Here, as elsewhere, there are striking convergences in the styles and functions of ceramic sculpture mapped among neighboring peoples, revealing the extent of their historical communication and exchange. In a stunning deviation from the norm, monumental male figures carved in wood may be the only vestiges of an abandoned memorial tradition that persisted primarily in clay.
The exhibition and accompanying catalogue are dedicated to the memory of Arnold Rubin, Associate Professor of Art History at the University of California, Los Angeles, who laid the foundations for this project in the 1980s, identifying the major collections and objects. The curators and authors of this project are extremely grateful to him for his original research and interpretations.
* EXHIBITION CURATORS
Marla C. Berns has been Director of the Fowler Museum, University of California, Los Angeles, since 2001, after serving as Director for 10 years at the University Art Museum, University of California, Santa Barbara. She holds a Ph.D. in art history, specializing in African Art, which she received from UCLA, and her research and writings have concentrated on the arts of north-eastern Nigeria, where she carried out fieldwork in the early 80s on sacred sculpture and other women’s arts, including the decoration of gourds and scarification.
Richard Fardon is an anthropologist and Africanist, who earned his Ph.D. in anthropology from University College London. Having conducted fieldwork in Nigeria and Cameroon, he has published widely on the Chamba and their neighbouring populations. Since 1988, Fardon has been teaching West African Anthropology at SOAS, University of London, where he is Head of the Doctoral School.
Hélène Joubert is a graduate of the École du Louvre, Université Paris I, the Institut National des Langues et Civilisations Orientales and the École Nationale du Patrimoine. She was Curator in charge of the Africa section at the Musée national des Arts d’Afrique et d’Océanie (Paris) before becoming Head of the Africa Collection at the musée du quai Branly in 2005. Joubert has been teaching History of African Art at the École du Louvre since 2002.
Sidney Littlefield Kasfir is Professor Emerita of African art at Emory University in Atlanta, Georgia. She obtained her doctoral degree at SOAS, University of London, and wrote her thesis on the "Visual Arts of the Idoma of Central Nigeria". Primarily known for her work with the Idoma, Kasfir has made many contributions to the field of African art. For the last 30 years, she has been working with the Samburu in northern Kenya, where she now spends six months a year. She was Curator of African Art at the Michael C. Carlos Museum in Atlanta from 1998 to 2006.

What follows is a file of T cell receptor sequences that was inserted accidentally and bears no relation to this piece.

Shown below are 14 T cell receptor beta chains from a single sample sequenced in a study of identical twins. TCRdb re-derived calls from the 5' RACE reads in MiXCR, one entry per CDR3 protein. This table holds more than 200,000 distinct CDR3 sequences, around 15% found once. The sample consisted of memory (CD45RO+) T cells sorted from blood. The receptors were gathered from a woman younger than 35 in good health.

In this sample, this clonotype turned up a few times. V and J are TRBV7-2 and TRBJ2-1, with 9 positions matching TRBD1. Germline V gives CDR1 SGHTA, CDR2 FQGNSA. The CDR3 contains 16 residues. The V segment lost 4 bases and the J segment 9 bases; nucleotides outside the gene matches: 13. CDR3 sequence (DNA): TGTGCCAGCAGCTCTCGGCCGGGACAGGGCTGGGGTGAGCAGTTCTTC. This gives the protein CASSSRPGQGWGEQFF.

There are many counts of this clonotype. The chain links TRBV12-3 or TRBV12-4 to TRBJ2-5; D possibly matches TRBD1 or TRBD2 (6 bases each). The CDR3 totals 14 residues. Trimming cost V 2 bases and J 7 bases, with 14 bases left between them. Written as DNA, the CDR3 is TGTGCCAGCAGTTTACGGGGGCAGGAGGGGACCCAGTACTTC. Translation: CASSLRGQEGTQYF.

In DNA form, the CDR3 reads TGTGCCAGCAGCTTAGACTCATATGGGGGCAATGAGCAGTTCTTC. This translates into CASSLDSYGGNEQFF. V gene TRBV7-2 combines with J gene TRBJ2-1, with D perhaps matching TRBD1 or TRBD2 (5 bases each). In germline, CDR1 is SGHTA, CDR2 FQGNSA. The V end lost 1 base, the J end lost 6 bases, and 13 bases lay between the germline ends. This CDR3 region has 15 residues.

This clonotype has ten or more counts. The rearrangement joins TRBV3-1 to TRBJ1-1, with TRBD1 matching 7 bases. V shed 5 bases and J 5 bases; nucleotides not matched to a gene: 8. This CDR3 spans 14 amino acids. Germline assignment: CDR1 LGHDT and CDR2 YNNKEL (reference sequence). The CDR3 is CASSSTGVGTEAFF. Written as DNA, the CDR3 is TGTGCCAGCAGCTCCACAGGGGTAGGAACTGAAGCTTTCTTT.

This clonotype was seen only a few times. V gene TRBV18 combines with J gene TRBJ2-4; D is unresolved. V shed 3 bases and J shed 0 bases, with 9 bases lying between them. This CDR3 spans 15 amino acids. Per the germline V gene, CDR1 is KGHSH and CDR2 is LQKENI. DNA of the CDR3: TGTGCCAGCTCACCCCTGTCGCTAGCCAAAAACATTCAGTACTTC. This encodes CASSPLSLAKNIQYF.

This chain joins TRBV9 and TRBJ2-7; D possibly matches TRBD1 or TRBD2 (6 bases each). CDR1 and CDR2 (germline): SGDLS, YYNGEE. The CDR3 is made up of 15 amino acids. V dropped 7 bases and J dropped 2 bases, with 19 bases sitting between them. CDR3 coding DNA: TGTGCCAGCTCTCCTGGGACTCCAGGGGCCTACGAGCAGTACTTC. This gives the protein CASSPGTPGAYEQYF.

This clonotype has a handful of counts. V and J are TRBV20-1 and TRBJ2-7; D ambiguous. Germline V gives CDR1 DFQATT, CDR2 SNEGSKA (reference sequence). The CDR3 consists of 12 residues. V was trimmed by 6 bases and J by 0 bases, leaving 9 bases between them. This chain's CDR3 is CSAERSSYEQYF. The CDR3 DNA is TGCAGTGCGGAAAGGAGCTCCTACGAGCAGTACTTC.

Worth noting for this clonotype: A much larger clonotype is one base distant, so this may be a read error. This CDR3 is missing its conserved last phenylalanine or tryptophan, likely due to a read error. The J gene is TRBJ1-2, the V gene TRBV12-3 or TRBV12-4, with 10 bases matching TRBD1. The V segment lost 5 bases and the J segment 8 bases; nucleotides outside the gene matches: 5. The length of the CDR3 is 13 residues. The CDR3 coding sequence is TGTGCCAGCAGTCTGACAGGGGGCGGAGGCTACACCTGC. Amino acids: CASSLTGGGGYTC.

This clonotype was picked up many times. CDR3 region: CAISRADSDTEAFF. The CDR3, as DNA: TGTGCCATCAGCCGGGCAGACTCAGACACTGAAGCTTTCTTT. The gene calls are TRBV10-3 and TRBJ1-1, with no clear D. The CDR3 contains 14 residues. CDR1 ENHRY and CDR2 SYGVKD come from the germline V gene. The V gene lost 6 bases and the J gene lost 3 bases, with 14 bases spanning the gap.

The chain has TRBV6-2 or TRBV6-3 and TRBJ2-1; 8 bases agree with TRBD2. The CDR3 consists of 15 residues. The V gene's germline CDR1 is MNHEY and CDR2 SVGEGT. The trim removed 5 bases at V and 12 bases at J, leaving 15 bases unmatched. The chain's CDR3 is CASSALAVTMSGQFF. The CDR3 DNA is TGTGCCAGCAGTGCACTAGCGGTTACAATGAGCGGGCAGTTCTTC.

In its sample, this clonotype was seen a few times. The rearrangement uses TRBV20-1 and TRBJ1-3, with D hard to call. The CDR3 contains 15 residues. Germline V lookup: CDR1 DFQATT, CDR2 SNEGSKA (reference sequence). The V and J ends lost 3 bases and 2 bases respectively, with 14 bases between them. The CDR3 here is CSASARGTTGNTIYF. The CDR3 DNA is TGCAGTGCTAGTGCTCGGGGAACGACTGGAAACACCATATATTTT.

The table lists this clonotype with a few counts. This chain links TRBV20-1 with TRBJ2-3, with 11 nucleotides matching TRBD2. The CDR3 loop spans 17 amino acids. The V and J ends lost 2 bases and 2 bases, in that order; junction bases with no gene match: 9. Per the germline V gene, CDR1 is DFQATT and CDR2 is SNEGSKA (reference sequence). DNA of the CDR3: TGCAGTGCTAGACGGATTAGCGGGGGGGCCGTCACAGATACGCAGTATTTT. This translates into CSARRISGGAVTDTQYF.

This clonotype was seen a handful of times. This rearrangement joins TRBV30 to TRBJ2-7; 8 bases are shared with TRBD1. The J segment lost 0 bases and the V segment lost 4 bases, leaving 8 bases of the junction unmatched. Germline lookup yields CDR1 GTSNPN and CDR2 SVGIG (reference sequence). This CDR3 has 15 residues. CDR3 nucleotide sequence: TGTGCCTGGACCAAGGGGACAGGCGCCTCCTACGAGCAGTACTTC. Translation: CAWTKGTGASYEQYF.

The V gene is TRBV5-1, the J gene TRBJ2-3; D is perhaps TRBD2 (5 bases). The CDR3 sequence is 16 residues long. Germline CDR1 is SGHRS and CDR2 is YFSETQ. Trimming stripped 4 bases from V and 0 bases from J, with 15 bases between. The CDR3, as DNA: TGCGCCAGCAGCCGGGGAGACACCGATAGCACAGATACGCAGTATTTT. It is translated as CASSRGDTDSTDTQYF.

The exhibition has been produced by the Fowler Museum at the University of California, Los Angeles, in partnership with the musée du quai Branly. It was shown in the United States under the original title, Central Nigeria Unmasked: Arts of the Benue River Valley.
The exhibition is funded with major support from the National Endowment for the Arts, the Shirley and Ralph Shapiro Director's Discretionary Fund, Jay and Deborah Last, Ceil and Michael Pulitzer, Joseph and Barbara Goldenberg, the Robert T. Wall Family and Jill and Barry Kitnick.
Exhibition catalogue on the 3 regions of the Benue River Valley: co-published by Quai Branly/Somogy - 136 pages - 80 illustrations - €25 (in French)
Central Nigeria Unmasked; Arts of the Benue River Valley (in english)
Fowler Museum at UCLA © 2011 Regents of the University of California, 608 pages, 668 illustrations
Image: Protection vessel, Cham-Mwana peoples, 20th century © musée du quai Branly